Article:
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What Is Alcohol Withdrawal?

June 5, 2020
alcohol withdrawal

The following blog has been reviewed by an expert. For more information, please see our editorial policy.

Alcohol is a dangerous substance and kills thousands of people around the world. For example, it is estimated that 2.5 million people across the globe die annually from alcohol-related causes. 

While not everyone who drinks will have an alcohol problem, it’s very important to cut back or quit drinking altogether if drinking above recommended guidelines.  

But, withdrawing from alcohol can be complicated, even life-threatening. If you abruptly stop drinking or cut back your alcohol intake after excessive use, it may cause a range of health problems in you. So, one should consult a doctor first.

In this guide, you will get information on the following topics:

  1. What is alcohol withdrawal syndrome?
  2. Causes of alcohol withdrawal
  3. Signs and symptoms of alcohol withdrawal
  4. How long do alcohol withdrawal symptoms last?
  5. Diagnosis of alcohol withdrawal syndrome
  6. Treatment of alcohol withdrawal
  7. Medicines for alcohol withdrawal
  8. How to handle alcohol withdrawal?

What Is Alcohol Withdrawal Syndrome?

If you drink heavily for weeks or months, over time, your body and brain become dependent on alcohol. When you try to stop drinking abruptly, your body becomes deprived of alcohol and craves for it.

Your body needs time to detox from alcohol and adjust to functioning without it. In this period, you may face a lot of painful alcohol withdrawal symptoms.

These alcohol withdrawal symptoms can be mild or severe, triggering life-threatening health problems. 

Alcohol withdrawal syndrome is a clear sign of alcohol use disorder (AUD), often referred to as alcohol addiction or alcoholism. 

If you are not a heavy drinker or drink once in a while, it’s less likely that you will develop alcohol withdrawal symptoms when you call it quits. But if you have a previous history of alcohol withdrawal, the probability of going through it again increases drastically. 

Causes of Alcohol Withdrawal

Alcohol hits multiple bodily as well as brain functions at the same time. 

Alcohol has a depressant effect. It interacts with particular neurotransmitters in the brain, called gamma-aminobutyric acid (GABA) and glutamate. Alcohol increases GABA activity, which is inhibitory and slows down your brain activity, and suppresses glutamate which is excitatory.

That is why people initially feel relaxed and happy after drinking alcohol.

When you drink excessively, your brain is continuously exposed to the effects of alcohol, and brain chemistry changes in effort to maintain balance. This causes your brain to develop tolerance for and a dependence on alcohol. Tolerance is where your brain requires more alcohol to get the same effect.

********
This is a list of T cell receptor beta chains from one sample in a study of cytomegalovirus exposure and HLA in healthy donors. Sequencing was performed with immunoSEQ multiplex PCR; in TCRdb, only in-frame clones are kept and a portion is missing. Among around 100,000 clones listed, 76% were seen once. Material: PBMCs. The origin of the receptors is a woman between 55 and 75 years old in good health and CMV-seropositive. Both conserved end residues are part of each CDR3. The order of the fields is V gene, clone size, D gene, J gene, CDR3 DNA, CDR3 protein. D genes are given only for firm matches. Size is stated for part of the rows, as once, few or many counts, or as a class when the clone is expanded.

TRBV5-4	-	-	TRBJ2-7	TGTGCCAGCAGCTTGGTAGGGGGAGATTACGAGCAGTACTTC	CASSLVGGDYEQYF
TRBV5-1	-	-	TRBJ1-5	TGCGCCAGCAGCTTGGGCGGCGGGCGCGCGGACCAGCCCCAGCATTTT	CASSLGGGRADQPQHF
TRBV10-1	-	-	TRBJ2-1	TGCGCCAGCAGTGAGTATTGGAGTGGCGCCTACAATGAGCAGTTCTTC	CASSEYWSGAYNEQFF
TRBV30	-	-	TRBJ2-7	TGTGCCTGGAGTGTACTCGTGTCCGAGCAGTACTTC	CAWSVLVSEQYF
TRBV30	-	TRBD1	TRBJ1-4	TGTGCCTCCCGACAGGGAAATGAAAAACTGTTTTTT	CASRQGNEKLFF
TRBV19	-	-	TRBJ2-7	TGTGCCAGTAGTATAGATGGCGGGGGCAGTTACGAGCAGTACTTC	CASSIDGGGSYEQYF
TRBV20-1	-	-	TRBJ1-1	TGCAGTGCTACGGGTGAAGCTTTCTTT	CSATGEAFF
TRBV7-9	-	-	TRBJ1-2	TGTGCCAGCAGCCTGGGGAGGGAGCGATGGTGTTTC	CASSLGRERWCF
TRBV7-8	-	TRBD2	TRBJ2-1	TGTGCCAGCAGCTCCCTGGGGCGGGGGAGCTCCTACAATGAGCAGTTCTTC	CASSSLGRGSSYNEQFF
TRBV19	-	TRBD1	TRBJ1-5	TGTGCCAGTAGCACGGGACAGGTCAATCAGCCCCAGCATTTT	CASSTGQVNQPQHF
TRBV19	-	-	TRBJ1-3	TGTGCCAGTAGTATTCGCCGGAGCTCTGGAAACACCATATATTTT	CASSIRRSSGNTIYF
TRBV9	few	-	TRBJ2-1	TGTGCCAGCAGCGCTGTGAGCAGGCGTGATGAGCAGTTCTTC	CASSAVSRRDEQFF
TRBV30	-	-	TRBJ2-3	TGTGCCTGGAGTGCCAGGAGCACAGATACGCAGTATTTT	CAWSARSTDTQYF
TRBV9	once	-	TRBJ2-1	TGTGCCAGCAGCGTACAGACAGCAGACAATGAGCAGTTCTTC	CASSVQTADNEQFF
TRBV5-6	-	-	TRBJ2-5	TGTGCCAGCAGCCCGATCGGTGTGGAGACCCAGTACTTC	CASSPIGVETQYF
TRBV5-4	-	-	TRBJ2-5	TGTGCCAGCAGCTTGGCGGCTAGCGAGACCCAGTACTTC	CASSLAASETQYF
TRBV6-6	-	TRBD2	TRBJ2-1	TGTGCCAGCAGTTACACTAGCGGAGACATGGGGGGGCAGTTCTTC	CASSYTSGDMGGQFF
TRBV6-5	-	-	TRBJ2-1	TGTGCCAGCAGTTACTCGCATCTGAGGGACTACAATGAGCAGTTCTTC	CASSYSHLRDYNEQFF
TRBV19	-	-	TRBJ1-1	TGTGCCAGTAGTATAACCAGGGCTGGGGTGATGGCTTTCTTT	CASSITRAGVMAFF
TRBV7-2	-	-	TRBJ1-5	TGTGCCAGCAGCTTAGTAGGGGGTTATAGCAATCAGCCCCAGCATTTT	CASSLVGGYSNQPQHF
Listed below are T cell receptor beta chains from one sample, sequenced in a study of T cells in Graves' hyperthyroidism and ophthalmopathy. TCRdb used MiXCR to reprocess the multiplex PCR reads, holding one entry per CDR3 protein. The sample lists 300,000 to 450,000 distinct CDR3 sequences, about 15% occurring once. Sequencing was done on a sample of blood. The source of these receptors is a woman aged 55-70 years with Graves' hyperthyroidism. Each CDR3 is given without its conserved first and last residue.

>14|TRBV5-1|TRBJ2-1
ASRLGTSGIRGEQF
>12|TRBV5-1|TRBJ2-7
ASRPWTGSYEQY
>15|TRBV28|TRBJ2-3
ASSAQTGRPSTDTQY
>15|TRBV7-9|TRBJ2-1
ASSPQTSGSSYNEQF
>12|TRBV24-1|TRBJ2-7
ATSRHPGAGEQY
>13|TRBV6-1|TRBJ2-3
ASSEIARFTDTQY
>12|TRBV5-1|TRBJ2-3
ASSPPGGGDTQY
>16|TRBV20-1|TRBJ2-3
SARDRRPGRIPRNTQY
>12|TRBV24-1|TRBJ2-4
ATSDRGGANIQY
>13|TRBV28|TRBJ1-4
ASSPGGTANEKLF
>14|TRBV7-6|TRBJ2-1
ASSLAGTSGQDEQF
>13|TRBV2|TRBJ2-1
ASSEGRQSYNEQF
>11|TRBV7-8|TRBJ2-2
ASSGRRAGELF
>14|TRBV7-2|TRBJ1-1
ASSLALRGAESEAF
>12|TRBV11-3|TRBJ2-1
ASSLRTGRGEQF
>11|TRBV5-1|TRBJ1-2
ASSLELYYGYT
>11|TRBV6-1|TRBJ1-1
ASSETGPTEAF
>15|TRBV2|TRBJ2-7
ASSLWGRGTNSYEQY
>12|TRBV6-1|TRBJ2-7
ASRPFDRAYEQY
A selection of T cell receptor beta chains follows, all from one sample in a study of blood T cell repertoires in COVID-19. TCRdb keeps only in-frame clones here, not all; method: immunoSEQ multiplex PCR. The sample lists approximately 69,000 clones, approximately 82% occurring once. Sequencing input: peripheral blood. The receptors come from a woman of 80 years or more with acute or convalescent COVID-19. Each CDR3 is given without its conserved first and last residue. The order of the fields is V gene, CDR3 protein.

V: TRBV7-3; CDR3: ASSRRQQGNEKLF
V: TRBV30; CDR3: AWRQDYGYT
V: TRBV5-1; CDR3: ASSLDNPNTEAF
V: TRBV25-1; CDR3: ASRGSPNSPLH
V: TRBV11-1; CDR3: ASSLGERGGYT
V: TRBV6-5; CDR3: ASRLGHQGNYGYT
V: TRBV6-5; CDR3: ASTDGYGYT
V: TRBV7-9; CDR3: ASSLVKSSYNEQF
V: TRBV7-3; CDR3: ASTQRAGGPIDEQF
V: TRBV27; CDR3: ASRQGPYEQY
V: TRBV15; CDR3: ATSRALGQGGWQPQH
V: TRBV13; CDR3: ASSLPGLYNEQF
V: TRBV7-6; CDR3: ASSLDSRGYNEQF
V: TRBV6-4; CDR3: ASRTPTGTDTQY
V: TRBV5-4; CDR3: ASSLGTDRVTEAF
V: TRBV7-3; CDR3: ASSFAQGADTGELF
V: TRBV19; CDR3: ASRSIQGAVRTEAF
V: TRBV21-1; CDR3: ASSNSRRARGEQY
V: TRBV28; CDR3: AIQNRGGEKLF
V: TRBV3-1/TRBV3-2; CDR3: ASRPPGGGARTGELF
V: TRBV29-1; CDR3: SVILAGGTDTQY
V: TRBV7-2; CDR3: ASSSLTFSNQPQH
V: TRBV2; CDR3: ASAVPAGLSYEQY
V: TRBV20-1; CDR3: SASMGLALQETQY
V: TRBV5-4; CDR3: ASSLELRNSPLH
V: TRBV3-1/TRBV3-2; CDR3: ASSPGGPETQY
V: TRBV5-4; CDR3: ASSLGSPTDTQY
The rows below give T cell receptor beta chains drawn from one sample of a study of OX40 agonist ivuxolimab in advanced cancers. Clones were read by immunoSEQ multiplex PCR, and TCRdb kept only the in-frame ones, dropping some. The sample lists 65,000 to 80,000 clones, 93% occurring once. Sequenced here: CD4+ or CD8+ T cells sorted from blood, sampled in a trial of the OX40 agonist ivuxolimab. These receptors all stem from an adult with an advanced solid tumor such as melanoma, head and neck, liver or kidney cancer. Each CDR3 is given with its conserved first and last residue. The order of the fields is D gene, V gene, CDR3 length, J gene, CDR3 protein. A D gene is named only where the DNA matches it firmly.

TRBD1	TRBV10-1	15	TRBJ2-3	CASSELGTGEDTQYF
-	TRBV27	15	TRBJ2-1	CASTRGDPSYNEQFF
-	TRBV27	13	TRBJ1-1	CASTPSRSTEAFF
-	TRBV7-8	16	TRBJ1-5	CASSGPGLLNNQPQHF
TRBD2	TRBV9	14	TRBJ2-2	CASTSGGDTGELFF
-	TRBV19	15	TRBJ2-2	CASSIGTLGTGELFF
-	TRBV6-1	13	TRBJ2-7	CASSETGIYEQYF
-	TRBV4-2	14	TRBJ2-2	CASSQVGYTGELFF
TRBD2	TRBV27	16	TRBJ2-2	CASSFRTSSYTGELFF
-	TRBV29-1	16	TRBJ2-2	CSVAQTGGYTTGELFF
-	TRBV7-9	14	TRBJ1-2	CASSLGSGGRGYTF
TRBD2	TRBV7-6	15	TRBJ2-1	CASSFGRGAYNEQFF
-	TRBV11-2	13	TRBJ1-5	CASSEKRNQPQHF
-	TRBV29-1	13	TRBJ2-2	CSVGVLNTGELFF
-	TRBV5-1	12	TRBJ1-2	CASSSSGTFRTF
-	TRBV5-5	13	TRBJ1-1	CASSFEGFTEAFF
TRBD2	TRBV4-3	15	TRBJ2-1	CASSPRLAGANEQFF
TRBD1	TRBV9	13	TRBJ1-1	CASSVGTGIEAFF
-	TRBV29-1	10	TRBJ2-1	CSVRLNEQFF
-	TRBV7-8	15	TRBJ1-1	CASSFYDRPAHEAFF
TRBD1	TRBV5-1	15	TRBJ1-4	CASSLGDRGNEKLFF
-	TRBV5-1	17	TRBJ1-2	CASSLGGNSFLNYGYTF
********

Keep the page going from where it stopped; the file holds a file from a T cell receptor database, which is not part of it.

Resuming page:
The neurotransmitter receptors are no longer exposed to alcohol when you quit drinking abruptly, and your body takes time to adjust to this chemical imbalance, causing the debilitating symptoms of withdrawal from alcohol.

Signs and Symptoms of Alcohol Withdrawal

Symptoms of alcohol withdrawal aren’t equal for every person. They range from mild symptoms like anxiety and sleep disturbance to severe symptoms like alcoholic hallucination and delirium tremens. 

The timeline of alcohol withdrawal is different for different people. 

Withdrawal symptoms start to show about 6 to 8 hours after your last drink. And symptoms often peak within 24 to 48 hours. This is the period when the most uncomfortable withdrawal symptoms occur.

The severity of alcohol withdrawal symptoms is affected by different factors, such as the degree of alcohol intake, how long you have been using alcohol, and previous history of alcohol withdrawal.

Not everyone experiences alcohol withdrawal symptoms equally. While some may experience minimal withdrawal symptoms, others may suffer from fatal repercussions.

Mild Withdrawal

Mild alcohol withdrawal symptoms start to show as early as 6 hours after you call it quits.

Common Symptoms of Mild Alcohol Withdrawal Syndrome

  • Anxiety
  • Depression
  • Mood swings
  • Headache 
  • Nausea
  • Vomiting
  • Shaky hands
  • Excessive sweating
  • Dilated pupils
  • Pale Skins
  • Tremor

Alcohol Hallucination

Generally, after 12 to 24 hours, the symptoms of alcohol withdrawal intensifies. And you may experience disorientation, confusion and see or hear things that are not there. These hallucinations can be very vivid and detailed. You may see moving objects or people that are not there.

Alcohol hallucinations can last for 1 to 2 days from the day you stop drinking. 

Alcohol Withdrawal Seizure

Seizures can occur within 48 hours after you stop drinking alcohol. Seizures can occur as a generalized tonic-clonic seizure or as small episodes of multiple seizures.

Delirium Tremens (DTs)

About 48 to 72 hours after the last drink, the most severe consequences of alcohol withdrawal can start to show. It’s called delirium tremens or “DTs.” But it may delay for more than a week. The effects usually intensify 4 to 5 days after the last drink.

Signs of Delirium Tremens

  • Excessive and uncontrolled breathing
  • Extreme agitation
  • Fever
  • High blood pressure
  • Seizures
  • Reduced blood flow
  • Confusion
  • Loss of consciousness

Not everyone experiences delirium tremens. Around 3–5% of people who withdraw from drinking face severe effects of delirium tremens.  

The acute symptoms of alcohol withdrawal typically improve within 5 to 7 days. However, a small number of people may experience prolonged symptoms of alcohol withdrawal. 

The severity and duration of alcohol withdrawal symptoms depend on several factors like the frequency of drinking, the amount of alcohol consumed, and the length of alcohol usage.  

Post-Acute Alcohol Withdrawal (PAWS)

Post-Acute Alcohol Syndrome can also occur in people with alcohol use disorder after the initial withdrawal symptoms have subsided. 

PAWS can last for years after acute withdrawal and can make post-rehabilitation life very difficult for people. 

Symptoms of Post Acute Alcohol Withdrawal Syndrome

  • Emotional Outbursts
  • Anxiety
  • Depression
  • Dizziness
  • Memory loss
  • Insomnia
  • Delayed reflex
  • Nausea

PAWS is a leading cause of relapse. 

PAWS symptoms are not continuous. People typically experience it in cyclic waves. One day you don’t feel anything, and the next day you are plagued by depression and the intense urge to drink alcohol.